Two top executives at Imagination Technologies who quit in protest at a putative Chinese coup have agreed to stay at the company following assurances about its future ownership.
Sky News has learnt that Steve Evans, chief product officer, and John Rayfield, chief technical officer, have rescinded their resignations in the last 48 hours.
Staff at the Hertfordshire-based chip developer, which counts Apple among its biggest customers, were informed of the pair’s decision by Ray Bingham, acting chief executive, on Thursday.
The development comes less than a fortnight after Mr Evans and Mr Rayfield resigned after moves by China Reform Holdings, an investment vehicle with links to Beijing, to take control of Imagination’s board.
Mr Evans said in his resignation letter: “China Reform have clearly set out to take control of the business for reasons best known to themselves, and I will not be part of a company that is effectively controlled by the Chinese government.”
China Reform’s plan had sparked fears within Imagination that the company would be redomiciled to China, prompting a backlash from MPs about the possibility of British-owned technology being shifted offshore.
The reaction from Westminster was particularly hostile because of calls from some Conservative MPs for a “reset” of the UK’s relationship with China in the aftermath of the coronavirus pandemic.
An Imagination spokesman said on Friday that the only top-level resignation from the company was now that of Ron Black, the chief executive, who left earlier this month.
The decision of the two executives to remain at Imagination will provide a significant boost to Mr Bingham, who is also a partner at Canyon Bridge Capital Partners, Imagination’s owner.
China Reform is a big investor in the Canyon Bridge fund which owns the British chip developer.
Mr Bingham told the Financial Times this week that fears about the company moving to China were “quite wild”, although one person close to Imagination described his comment as “preposterous”.
One source said, however, that Mr Bingham was “starting to win hearts and minds”.
Sky News revealed this week that Imagination was preparing to appoint several independent board members as a safeguard against any future hostile move.
Last Friday, Mr Bingham met Oliver Dowden, the culture secretary, and pledged to maintain the chip developer’s status as a UK-headquartered business.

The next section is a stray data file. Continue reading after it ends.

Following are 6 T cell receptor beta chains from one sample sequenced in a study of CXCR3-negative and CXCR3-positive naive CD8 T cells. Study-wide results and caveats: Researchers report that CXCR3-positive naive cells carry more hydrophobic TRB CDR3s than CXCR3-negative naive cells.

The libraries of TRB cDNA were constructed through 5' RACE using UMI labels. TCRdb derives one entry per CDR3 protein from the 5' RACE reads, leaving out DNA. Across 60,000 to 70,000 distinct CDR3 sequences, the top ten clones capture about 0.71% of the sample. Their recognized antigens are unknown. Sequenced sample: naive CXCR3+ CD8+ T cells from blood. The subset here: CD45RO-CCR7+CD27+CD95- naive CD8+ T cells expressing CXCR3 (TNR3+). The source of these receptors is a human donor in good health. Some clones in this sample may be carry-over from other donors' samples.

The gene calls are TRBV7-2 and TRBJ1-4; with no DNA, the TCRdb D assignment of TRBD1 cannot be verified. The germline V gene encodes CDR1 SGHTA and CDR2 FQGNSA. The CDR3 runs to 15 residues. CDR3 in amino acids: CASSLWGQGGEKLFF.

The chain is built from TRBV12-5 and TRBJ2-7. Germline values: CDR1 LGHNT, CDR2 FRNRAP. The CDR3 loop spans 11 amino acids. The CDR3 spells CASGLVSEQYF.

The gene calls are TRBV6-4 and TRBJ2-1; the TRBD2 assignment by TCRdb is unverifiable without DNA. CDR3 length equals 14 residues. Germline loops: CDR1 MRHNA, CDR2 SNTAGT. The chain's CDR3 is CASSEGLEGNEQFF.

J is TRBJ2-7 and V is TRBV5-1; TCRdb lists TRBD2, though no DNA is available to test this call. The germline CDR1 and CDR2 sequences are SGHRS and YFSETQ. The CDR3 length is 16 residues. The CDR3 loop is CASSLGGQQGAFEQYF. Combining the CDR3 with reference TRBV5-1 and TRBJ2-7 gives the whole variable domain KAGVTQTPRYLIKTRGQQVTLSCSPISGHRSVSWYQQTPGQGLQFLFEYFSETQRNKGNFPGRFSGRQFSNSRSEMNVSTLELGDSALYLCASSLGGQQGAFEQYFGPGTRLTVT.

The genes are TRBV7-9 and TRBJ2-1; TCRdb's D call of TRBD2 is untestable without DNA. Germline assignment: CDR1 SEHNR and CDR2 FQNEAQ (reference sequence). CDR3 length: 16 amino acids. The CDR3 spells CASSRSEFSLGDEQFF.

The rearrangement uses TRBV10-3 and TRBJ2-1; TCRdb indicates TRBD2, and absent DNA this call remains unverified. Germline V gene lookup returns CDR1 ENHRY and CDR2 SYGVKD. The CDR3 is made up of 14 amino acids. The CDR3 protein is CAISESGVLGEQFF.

Another of the company’s former bosses, Sir Hossein Yassaie, warned the government that China Reform was using “COVID cover” in a bit to seize control of Imagination.
When details emerged of China Reform’s plot to take control of Imagination, one insider said that the move appeared to have been timed at “the point of maximum distraction” for ministers dealing with the coronavirus pandemic.
Sky News revealed earlier this month that the Trump administration had also begun investigating the situation.
The intervention by Washington’s Committee on Foreign Investment in the UK intervention has come two-and-a-half years after it blocked Canyon Bridge’s takeover of Lattice Semiconductors in 2017.
Canyon Bridge retains offices in the US but redomiciled to the Cayman Islands after CFIUS’s intervention in the Lattice deal.
Imagination’s relationship with Apple, which was rekindled in January with a new licensing deal, is expected to be a focal point of CFIUS’s enquiries.
The British company’s sale to Canyon Bridge was approved by the US government subject to its disposal of MIPS, a graphics processing unit operating in the US.
MIPS was sold to Tallwood Venture Capital, a California-based investor, which subsequently combined it with Wave, an artificial intelligence processing business.
Imagination boasts that its graphics processing units (GPUs) are used in 30% of the world’s mobile phones and, in total, 11bn devices globally.
It was the tenth most prolific UK-based filer of patents in the European Union last year – ahead of Dyson and the chip designer ARM Holdings, which is owned by Japan’s SoftBank.
The foreign affairs select committee has launched a separate inquiry into “foreign asset-stripping of UK companies”, which comes in the wake of the government’s decision to give Huawei, the Chinese telecoms equipment manufacturer, a role in the construction of Britain’s 5G network.
It was unclear on Friday whether developments in the last 48 hours would do anything to satisfy ministers’ and MPs’ desire for reassurance over Imagination’s future.